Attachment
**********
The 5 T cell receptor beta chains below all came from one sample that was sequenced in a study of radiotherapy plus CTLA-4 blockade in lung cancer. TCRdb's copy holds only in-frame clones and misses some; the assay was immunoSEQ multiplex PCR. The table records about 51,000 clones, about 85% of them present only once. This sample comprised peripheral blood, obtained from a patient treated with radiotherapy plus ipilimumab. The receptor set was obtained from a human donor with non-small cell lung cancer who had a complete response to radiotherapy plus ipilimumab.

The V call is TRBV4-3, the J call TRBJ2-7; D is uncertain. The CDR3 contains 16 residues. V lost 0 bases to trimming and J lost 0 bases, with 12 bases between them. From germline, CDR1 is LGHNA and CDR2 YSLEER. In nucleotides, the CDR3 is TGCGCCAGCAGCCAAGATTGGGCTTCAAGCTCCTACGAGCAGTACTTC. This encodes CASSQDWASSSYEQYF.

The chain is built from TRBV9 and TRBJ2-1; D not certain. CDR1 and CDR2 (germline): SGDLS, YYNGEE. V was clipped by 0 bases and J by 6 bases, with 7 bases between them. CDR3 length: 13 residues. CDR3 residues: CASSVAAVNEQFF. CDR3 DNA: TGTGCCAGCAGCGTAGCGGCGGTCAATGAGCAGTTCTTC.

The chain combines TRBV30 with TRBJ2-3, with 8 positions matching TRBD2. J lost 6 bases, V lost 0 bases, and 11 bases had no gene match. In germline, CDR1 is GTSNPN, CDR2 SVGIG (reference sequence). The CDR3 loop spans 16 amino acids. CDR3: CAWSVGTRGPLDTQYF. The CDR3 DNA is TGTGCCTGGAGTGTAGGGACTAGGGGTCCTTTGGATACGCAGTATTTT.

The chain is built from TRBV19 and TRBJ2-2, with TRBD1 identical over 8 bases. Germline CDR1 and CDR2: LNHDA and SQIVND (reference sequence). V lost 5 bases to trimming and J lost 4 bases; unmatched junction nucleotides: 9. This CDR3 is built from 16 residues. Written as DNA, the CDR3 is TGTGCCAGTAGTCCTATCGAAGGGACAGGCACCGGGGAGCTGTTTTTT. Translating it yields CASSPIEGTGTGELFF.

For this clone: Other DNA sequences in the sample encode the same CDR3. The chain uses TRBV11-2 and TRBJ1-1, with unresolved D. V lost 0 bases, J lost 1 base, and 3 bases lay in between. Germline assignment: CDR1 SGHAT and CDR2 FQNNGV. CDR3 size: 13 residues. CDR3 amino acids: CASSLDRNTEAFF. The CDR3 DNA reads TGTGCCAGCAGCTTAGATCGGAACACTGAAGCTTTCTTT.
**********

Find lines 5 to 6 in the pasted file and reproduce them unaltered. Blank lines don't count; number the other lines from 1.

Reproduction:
The chain is built from TRBV19 and TRBJ2-2, with TRBD1 identical over 8 bases. Germline CDR1 and CDR2: LNHDA and SQIVND (reference sequence). V lost 5 bases to trimming and J lost 4 bases; unmatched junction nucleotides: 9. This CDR3 is built from 16 residues. Written as DNA, the CDR3 is TGTGCCAGTAGTCCTATCGAAGGGACAGGCACCGGGGAGCTGTTTTTT. Translating it yields CASSPIEGTGTGELFF.

For this clone: Other DNA sequences in the sample encode the same CDR3. The chain uses TRBV11-2 and TRBJ1-1, with unresolved D. V lost 0 bases, J lost 1 base, and 3 bases lay in between. Germline assignment: CDR1 SGHAT and CDR2 FQNNGV. CDR3 size: 13 residues. CDR3 amino acids: CASSLDRNTEAFF. The CDR3 DNA reads TGTGCCAGCAGCTTAGATCGGAACACTGAAGCTTTCTTT.